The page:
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As many students clamber to finish bibliographies and extend term papers onto that last page, some have had to add a new sentence to final assignments for the first time this fall.
During final exams, and on final papers and assignments, undergraduates have starting affirming their awareness of Harvard College’s first honor code, which went into effect this semester.
The Office of Undergraduate Education now requires students to sign statements affirming that they are aware of the new academic integrity policy on all seated final exams, according to Elisabeth L. Laskin, an assistant dean of undergraduate education. Attendance confirmation forms now require students to sign that declaration in accordance with the honor code.
The honor code and its attached student-faculty Honor Council, the new disciplinary board charged with enforcing the policy, made their debut this semester after years of extensive planning and a high-profile cheating scandal that originally involved more than 100 students in 2012. From the start of the semester, administrators and students have tried to publicize the policy, about which some undergraduates and faculty members have voiced skepticism. Student members of the Honor Council wore matching shirts at events, created a Facebook page for the group, and expanded outreach to dining halls, courses, and other events.
Laskin wrote in an email that administrators have asked that faculty notify students to include affirmations of integrity on final assignments. Administrators provided faculty with a sample statement—“I affirm my awareness of the standards of the Harvard College Honor Code”—but professors may modify the pledge, according to the honor code’s website.
Many professors, from classes spanning the University’s expansive course catalog, have carried out such requests.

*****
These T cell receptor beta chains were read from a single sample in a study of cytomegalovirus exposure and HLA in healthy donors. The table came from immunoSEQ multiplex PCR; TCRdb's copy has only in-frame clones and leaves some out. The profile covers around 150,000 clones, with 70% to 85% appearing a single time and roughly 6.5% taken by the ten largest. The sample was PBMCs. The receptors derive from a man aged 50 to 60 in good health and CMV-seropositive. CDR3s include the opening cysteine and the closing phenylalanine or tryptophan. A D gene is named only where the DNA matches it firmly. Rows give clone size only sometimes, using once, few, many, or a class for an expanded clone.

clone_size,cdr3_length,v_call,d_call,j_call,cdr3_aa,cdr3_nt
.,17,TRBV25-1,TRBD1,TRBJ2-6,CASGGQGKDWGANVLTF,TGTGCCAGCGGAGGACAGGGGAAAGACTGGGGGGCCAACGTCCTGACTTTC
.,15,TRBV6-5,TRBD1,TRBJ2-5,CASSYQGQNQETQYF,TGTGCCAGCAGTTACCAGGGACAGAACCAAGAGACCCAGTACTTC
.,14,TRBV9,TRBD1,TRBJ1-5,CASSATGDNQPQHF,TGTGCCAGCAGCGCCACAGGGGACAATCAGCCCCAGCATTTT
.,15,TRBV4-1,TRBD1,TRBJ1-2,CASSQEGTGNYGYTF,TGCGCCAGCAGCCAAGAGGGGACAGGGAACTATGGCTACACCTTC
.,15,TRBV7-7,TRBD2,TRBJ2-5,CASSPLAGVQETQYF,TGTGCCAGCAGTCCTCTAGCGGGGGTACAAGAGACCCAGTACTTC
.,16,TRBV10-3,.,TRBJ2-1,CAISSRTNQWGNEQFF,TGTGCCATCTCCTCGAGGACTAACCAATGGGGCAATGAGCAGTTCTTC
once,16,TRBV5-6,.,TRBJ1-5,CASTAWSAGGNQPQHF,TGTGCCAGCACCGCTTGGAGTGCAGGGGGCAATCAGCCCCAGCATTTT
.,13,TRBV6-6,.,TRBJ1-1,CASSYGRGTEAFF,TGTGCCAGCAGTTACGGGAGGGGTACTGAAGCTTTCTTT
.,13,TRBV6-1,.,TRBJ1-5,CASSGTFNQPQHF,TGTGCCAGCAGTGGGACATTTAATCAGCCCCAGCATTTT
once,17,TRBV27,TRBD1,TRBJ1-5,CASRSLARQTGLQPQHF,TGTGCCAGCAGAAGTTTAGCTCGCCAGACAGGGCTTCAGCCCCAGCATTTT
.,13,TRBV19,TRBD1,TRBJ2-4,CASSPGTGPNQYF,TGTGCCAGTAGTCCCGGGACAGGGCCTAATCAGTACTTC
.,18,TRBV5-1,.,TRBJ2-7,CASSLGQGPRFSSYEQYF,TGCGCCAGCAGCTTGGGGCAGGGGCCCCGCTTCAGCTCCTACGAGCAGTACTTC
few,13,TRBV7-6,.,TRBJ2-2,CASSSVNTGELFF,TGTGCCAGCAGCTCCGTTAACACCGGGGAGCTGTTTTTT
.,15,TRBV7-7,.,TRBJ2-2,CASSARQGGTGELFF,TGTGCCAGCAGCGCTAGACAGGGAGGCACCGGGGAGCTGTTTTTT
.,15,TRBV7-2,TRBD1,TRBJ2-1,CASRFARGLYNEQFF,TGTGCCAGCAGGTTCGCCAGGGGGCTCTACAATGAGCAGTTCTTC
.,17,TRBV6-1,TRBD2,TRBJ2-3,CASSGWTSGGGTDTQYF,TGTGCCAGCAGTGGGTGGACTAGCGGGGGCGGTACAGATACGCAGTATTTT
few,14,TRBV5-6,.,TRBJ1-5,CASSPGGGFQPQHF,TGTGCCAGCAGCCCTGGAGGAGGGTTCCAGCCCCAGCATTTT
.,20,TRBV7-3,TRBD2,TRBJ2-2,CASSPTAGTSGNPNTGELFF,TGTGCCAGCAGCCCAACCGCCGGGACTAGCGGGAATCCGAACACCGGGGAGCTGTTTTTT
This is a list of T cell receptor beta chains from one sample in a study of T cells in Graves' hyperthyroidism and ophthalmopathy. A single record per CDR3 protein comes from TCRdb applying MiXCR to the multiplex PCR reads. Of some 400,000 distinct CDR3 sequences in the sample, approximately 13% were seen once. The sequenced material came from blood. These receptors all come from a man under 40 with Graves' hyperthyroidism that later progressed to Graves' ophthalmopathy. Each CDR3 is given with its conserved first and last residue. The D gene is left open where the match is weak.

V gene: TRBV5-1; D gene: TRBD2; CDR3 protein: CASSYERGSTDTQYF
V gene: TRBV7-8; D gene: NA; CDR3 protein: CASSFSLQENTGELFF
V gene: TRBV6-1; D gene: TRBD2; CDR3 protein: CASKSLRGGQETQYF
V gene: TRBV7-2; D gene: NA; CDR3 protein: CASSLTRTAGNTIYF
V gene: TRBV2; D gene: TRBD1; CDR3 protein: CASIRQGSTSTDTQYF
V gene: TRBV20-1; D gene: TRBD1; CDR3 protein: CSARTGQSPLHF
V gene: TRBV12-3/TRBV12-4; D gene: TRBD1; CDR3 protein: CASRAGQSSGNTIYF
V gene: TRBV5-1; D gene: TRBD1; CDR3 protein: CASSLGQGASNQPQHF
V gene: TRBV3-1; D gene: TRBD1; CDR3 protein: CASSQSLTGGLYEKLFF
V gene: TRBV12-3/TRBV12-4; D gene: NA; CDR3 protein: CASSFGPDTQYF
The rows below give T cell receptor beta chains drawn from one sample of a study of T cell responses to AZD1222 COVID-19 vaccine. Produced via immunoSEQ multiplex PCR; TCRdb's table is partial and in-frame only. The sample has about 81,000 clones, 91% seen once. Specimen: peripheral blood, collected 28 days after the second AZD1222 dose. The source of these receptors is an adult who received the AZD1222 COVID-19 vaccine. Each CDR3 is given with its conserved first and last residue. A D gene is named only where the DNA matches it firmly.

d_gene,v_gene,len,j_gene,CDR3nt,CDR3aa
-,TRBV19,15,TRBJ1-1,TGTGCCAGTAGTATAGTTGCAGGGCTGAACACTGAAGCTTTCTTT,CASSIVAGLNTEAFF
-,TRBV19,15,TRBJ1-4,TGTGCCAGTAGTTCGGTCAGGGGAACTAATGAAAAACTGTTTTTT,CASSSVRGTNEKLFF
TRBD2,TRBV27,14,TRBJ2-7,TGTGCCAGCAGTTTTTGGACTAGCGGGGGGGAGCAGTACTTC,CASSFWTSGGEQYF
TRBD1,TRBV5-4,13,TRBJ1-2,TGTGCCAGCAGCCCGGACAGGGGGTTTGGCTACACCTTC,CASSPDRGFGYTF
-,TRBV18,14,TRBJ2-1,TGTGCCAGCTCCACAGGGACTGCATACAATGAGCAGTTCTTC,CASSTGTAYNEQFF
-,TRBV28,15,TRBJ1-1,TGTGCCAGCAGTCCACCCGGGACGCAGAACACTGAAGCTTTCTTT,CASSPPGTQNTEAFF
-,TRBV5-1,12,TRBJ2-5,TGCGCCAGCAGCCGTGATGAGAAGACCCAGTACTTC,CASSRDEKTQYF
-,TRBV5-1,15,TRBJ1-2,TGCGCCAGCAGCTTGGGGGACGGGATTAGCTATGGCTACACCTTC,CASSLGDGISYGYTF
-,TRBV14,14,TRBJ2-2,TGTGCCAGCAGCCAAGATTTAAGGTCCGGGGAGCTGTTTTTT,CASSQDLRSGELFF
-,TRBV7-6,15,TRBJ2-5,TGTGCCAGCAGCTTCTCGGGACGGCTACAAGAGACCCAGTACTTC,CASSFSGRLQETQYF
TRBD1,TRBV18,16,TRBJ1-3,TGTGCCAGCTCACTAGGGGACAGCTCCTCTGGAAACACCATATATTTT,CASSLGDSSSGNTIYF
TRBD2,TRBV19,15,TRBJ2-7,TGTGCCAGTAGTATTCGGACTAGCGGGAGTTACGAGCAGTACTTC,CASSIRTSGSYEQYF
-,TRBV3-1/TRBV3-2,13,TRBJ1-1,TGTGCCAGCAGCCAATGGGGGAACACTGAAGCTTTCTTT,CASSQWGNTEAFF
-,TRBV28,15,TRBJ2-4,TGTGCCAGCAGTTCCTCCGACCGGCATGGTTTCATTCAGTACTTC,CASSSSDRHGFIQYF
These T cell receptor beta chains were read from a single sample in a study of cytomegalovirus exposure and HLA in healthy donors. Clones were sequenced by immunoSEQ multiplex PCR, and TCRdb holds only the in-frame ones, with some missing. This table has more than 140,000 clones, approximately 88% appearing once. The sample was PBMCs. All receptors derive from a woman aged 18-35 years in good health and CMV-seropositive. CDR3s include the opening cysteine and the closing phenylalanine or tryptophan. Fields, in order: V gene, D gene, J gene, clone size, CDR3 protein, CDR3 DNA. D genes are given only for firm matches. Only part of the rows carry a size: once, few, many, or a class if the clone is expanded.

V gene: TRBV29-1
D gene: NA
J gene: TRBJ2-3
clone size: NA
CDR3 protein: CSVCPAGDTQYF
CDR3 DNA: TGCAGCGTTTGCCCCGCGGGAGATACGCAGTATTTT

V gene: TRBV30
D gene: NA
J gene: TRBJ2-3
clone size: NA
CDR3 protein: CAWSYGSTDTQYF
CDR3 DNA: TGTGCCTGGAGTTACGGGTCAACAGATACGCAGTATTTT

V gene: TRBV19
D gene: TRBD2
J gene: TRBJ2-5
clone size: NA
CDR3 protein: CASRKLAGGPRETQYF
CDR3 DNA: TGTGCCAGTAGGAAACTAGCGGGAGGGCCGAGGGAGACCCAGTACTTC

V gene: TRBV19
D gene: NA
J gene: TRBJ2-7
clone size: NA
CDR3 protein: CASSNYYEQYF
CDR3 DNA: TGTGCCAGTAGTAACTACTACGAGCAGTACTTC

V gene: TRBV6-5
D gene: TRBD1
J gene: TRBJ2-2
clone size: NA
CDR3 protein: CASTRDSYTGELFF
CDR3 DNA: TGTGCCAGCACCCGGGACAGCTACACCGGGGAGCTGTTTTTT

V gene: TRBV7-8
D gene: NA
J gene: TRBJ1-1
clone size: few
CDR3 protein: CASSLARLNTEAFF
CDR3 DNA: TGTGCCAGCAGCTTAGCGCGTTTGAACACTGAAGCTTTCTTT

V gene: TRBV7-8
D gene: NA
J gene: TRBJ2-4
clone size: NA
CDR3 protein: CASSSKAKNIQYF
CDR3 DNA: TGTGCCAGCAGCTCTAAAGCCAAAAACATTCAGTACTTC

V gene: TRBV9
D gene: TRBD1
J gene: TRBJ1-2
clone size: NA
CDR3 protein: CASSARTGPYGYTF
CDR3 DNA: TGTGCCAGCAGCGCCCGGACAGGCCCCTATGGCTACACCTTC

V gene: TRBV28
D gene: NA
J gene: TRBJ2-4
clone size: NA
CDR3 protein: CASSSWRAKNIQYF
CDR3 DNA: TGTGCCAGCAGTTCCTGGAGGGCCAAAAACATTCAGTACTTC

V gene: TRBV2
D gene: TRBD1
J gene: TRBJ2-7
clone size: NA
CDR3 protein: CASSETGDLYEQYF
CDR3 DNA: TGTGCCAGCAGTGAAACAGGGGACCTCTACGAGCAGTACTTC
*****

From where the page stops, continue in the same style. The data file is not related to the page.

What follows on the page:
In a take-home final for Philosophy 34: “Existentialism in Literature and Film,” professor Sean D. Kelly added a spot on the front page of his exam for students to sign the affirmation. Kelly said he included the affirmation after students said they wanted a take-home exam.
“It was my idea,” Kelly said. “I suppose [the honor code] was part of what made me think it might be an interesting experiment, but it was also just that I wanted to give the students the opportunity for a take-home exam… and I wanted to give them some guidance about what the constraints were.”
Kelly said he thinks the affirmation of integrity signature requirements will help remind students of the limitations for his take-home exam.
“I would realize the seriousness of [academic integrity] if I had to not only read the instructions, but sign my name saying that I followed them,” added Kelly, who also leads a committee tasked with reviewing the College’s program on General Education.“It helps the students to involve themselves in the act of holding themselves up to those constraints.”
Some students said they were more skeptical that signing an affirmation of integrity is effective in curbing academic dishonesty.
Amanda Lin ’16, who signed the pledge already on two exams, said she had “no opinion” on the new protocol. She said students inclined to cheat will do so, regardless of whether they sign the affirmation statement.
—Staff writer Jalin P. Cunningham can be reached at firstname.lastname@example.org. Follow her on Twitter @JalinCunningham.
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